Interesting experiment set up:
English word pairs were shown to the participants.
“The first word flashed on the computer screen so quickly (for just 59 milliseconds) that the person didn’t realise they had seen it. The second word appeared for longer; the person was supposed to hit a key indicating whether it was a real English word as quickly as possible. This was simply a test to see how quickly they were processing the word.
Although everything in the test was in English, in some cases, the two words actually had a connection – but only if you know how they’re written in Chinese. So, for example, the first word might be ‘thing’ which is written 东西 in Chinese, and the second might be ‘west’ which is written 西 in Chinese. The character for ‘west’ appears in the word ‘thing’ but these two words are totally unrelated in English.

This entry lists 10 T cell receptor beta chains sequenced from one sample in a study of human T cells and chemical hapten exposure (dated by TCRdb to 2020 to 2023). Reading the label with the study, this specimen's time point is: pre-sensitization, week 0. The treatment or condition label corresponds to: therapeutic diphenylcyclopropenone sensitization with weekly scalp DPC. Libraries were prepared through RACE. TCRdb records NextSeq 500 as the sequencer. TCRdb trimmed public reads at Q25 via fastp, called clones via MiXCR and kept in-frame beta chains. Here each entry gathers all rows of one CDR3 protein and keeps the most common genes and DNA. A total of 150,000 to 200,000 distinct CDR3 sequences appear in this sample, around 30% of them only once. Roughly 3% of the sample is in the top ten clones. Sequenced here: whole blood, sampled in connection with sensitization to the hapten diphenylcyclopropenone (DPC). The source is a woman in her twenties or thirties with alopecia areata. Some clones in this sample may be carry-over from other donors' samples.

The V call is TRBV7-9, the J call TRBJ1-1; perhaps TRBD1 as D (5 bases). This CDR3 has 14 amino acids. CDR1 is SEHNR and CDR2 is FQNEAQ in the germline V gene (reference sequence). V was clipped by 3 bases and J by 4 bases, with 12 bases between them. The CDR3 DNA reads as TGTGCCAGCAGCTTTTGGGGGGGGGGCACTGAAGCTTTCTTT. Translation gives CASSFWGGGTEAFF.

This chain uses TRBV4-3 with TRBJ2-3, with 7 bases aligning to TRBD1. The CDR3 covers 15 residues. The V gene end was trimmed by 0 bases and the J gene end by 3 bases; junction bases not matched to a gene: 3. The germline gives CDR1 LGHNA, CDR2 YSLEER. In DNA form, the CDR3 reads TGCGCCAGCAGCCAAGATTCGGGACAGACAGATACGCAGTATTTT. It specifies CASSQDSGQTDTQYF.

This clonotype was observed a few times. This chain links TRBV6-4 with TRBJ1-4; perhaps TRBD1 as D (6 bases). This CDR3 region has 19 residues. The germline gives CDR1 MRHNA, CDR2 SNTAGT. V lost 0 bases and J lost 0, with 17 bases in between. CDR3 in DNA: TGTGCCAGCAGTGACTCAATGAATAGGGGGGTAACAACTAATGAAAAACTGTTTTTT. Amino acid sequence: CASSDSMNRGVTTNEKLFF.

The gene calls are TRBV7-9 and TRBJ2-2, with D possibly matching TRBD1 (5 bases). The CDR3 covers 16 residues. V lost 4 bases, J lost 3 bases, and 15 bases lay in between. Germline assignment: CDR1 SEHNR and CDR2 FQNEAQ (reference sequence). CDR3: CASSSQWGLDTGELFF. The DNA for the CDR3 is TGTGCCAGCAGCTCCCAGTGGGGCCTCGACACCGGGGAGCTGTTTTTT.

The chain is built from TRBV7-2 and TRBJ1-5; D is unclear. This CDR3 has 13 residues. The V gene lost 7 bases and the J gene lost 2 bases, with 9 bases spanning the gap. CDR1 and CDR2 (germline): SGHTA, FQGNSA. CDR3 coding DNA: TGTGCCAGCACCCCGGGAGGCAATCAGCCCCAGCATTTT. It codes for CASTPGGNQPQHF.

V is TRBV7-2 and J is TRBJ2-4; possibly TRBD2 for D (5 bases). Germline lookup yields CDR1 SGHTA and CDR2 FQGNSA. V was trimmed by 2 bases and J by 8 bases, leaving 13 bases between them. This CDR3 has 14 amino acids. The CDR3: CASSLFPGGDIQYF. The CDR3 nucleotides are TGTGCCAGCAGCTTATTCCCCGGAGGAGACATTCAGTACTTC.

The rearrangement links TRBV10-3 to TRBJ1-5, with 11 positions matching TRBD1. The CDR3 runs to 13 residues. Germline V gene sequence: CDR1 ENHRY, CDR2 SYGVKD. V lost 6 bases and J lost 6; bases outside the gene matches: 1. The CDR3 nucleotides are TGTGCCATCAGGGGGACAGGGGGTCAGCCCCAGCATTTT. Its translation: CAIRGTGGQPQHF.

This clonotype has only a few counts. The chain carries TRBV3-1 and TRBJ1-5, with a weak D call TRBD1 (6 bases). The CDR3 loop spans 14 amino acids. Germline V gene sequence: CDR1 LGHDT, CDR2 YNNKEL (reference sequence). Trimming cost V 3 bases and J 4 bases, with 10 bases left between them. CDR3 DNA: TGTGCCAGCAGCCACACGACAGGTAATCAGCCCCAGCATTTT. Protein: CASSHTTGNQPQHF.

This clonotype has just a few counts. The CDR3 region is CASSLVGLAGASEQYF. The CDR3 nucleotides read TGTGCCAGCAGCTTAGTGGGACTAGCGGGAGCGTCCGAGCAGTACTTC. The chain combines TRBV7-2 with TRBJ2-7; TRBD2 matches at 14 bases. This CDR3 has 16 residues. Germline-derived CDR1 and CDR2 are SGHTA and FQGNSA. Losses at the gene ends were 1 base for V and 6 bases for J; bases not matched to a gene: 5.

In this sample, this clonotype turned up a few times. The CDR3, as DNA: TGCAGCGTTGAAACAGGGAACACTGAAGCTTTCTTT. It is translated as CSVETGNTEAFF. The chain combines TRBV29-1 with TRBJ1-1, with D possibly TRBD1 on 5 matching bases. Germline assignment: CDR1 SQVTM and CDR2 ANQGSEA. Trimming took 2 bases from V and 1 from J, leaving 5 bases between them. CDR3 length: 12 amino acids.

Zhang found that, when two words shared characters in Chinese, participants processed the second word faster – even though they had no conscious knowledge of having seen the first word in the pair. Even though these students are fluent in English, their brains still automatically translate what they see into Chinese. This suggests that knowledge of a first language automatically influences the processing of a second language, even when they are very different, unrelated languages.”